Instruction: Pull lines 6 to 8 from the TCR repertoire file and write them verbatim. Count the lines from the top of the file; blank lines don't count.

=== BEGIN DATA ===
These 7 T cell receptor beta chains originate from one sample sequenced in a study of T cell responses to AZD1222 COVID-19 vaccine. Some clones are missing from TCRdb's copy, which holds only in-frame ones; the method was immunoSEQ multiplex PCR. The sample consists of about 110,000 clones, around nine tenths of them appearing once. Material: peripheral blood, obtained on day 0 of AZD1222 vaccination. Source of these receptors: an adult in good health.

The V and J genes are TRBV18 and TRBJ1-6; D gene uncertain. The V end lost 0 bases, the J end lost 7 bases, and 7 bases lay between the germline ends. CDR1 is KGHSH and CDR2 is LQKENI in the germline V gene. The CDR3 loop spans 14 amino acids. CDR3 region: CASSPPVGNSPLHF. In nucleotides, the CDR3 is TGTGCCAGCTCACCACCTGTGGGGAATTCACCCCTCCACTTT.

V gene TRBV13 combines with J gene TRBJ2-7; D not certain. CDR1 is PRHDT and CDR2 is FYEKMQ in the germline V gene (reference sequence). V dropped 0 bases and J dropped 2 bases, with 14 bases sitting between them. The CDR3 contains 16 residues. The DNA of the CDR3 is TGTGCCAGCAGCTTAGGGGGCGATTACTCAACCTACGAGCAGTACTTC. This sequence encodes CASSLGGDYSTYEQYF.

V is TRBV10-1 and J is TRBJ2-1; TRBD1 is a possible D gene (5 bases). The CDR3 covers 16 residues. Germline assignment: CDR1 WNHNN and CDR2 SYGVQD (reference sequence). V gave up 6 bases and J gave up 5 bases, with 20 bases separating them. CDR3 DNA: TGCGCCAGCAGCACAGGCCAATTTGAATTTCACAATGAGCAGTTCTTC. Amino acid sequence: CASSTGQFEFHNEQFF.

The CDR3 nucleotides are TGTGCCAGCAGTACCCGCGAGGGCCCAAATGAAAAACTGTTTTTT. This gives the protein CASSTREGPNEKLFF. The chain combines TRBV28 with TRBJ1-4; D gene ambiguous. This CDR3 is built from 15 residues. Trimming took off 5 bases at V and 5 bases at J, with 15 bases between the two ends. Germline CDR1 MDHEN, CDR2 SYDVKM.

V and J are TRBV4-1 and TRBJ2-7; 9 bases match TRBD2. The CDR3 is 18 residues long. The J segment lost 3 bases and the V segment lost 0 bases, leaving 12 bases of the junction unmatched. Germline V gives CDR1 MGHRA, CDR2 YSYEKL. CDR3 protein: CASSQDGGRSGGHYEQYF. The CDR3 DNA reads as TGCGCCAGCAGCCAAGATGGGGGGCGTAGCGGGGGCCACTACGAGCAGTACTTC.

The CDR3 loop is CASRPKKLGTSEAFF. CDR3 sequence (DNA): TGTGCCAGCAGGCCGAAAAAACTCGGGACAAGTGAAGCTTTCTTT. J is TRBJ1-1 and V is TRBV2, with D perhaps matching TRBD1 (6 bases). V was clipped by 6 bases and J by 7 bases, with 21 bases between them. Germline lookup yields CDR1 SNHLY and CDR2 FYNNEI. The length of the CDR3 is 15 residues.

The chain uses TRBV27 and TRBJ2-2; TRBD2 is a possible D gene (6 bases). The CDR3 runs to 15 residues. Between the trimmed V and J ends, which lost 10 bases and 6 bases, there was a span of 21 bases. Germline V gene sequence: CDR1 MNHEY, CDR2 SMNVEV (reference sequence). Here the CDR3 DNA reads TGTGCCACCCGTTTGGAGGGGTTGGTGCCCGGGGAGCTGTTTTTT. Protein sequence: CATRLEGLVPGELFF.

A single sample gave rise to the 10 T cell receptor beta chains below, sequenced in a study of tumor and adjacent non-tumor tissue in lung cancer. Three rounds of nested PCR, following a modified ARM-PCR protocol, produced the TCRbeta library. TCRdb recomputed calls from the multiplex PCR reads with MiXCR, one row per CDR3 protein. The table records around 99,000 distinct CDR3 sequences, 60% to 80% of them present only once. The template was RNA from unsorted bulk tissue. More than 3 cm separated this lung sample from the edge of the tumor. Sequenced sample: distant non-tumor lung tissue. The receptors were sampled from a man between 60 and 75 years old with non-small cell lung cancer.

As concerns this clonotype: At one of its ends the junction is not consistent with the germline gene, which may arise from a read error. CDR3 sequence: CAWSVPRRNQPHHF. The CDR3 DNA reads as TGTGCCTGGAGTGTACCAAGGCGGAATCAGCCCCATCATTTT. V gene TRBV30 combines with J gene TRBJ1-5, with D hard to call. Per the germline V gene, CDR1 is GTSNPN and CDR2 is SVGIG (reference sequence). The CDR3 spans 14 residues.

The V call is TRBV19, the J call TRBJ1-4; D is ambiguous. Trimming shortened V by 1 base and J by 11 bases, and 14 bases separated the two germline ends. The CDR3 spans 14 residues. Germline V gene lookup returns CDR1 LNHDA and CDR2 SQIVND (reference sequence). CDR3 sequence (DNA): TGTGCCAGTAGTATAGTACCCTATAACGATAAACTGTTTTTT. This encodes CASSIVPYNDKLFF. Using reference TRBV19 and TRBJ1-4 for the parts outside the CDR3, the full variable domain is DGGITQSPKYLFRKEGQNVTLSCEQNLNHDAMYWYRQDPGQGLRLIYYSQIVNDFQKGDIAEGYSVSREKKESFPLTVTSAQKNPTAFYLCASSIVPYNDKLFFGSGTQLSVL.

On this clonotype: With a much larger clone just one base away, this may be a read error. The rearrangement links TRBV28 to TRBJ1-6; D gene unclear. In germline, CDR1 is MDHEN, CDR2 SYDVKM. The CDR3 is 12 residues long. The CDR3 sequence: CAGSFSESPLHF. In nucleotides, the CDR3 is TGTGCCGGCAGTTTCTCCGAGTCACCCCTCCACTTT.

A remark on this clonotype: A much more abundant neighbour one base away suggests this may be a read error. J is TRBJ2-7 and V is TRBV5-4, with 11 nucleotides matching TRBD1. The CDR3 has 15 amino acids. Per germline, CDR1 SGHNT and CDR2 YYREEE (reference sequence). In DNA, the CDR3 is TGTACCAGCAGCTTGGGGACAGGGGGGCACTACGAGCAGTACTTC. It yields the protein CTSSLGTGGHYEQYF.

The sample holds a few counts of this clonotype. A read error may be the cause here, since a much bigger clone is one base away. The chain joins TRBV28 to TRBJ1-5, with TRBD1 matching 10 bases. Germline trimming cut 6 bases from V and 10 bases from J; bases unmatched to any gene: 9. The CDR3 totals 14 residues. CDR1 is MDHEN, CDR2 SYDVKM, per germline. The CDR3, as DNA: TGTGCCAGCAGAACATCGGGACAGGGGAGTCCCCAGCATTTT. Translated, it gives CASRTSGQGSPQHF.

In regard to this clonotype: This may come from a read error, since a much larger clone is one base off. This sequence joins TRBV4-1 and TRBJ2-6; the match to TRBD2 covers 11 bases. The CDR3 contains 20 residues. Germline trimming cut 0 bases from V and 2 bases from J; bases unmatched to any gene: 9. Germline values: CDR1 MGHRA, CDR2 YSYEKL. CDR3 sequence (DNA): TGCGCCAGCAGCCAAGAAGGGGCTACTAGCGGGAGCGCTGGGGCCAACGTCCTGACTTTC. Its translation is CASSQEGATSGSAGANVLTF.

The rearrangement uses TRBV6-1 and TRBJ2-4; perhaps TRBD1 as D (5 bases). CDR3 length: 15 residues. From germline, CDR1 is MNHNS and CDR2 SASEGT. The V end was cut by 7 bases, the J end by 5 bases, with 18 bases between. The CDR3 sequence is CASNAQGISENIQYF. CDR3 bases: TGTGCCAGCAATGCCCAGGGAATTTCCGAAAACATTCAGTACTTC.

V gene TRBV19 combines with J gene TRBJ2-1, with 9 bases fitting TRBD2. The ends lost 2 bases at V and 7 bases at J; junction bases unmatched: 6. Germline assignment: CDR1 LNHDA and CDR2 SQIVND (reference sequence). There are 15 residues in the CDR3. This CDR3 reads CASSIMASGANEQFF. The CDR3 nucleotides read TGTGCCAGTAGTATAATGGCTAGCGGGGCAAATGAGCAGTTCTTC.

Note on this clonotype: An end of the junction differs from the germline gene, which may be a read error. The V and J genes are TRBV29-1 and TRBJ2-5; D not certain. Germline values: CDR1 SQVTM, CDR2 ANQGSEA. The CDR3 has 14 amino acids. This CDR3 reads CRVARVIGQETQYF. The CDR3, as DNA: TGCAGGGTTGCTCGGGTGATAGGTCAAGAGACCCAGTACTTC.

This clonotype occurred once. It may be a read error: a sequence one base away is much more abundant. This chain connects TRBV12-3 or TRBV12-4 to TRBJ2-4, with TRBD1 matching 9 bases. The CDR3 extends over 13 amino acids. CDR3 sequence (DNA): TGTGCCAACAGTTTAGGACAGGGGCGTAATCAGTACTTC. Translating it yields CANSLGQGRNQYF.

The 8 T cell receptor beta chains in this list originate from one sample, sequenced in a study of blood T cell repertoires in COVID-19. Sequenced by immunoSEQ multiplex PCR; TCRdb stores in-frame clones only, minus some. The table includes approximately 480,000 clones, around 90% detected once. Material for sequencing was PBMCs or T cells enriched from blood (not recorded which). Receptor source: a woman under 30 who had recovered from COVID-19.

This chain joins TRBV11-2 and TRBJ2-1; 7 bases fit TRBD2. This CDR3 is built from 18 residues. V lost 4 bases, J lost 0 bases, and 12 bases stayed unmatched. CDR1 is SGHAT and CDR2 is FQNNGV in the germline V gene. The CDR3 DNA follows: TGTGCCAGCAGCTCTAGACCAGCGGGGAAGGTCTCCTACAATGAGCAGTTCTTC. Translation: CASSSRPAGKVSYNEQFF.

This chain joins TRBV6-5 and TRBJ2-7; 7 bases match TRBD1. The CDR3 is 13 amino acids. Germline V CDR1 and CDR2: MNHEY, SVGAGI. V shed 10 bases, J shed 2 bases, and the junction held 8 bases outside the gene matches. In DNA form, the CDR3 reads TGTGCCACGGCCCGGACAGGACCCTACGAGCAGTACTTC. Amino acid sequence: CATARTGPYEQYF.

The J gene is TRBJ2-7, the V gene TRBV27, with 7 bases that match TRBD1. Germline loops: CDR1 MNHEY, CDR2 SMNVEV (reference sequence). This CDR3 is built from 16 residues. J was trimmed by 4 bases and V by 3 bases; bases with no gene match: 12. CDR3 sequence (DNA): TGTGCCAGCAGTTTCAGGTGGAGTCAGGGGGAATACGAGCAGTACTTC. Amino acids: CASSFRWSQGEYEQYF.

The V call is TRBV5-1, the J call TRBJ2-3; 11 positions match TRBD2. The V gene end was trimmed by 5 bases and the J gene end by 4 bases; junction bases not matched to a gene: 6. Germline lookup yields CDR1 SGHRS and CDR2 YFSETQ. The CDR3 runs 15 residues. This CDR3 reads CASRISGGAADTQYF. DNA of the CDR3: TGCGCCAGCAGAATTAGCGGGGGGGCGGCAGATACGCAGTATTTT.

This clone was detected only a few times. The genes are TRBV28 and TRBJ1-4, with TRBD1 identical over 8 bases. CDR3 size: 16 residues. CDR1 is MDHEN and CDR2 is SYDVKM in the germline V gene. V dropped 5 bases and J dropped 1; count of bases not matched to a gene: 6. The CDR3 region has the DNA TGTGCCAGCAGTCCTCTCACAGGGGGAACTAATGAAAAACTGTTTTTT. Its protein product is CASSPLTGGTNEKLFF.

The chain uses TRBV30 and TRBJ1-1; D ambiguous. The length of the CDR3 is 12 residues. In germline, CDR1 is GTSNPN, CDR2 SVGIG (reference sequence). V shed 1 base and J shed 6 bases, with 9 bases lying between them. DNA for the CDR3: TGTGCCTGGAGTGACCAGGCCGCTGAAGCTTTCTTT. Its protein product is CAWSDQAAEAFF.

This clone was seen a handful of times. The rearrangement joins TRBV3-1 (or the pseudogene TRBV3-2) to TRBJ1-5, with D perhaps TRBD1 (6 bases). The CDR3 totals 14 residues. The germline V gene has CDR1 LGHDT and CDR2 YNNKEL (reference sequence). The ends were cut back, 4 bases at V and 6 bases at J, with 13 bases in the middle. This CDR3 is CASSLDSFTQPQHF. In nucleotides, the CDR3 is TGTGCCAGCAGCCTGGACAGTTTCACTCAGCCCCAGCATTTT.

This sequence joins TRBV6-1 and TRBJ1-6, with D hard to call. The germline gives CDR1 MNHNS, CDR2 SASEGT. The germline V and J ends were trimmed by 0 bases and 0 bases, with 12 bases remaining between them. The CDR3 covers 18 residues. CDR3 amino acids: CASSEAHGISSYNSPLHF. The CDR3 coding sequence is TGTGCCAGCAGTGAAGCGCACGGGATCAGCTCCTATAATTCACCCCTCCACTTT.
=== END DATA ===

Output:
V and J are TRBV4-1 and TRBJ2-7; 9 bases match TRBD2. The CDR3 is 18 residues long. The J segment lost 3 bases and the V segment lost 0 bases, leaving 12 bases of the junction unmatched. Germline V gives CDR1 MGHRA, CDR2 YSYEKL. CDR3 protein: CASSQDGGRSGGHYEQYF. The CDR3 DNA reads as TGCGCCAGCAGCCAAGATGGGGGGCGTAGCGGGGGCCACTACGAGCAGTACTTC.

The CDR3 loop is CASRPKKLGTSEAFF. CDR3 sequence (DNA): TGTGCCAGCAGGCCGAAAAAACTCGGGACAAGTGAAGCTTTCTTT. J is TRBJ1-1 and V is TRBV2, with D perhaps matching TRBD1 (6 bases). V was clipped by 6 bases and J by 7 bases, with 21 bases between them. Germline lookup yields CDR1 SNHLY and CDR2 FYNNEI. The length of the CDR3 is 15 residues.

The chain uses TRBV27 and TRBJ2-2; TRBD2 is a possible D gene (6 bases). The CDR3 runs to 15 residues. Between the trimmed V and J ends, which lost 10 bases and 6 bases, there was a span of 21 bases. Germline V gene sequence: CDR1 MNHEY, CDR2 SMNVEV (reference sequence). Here the CDR3 DNA reads TGTGCCACCCGTTTGGAGGGGTTGGTGCCCGGGGAGCTGTTTTTT. Protein sequence: CATRLEGLVPGELFF.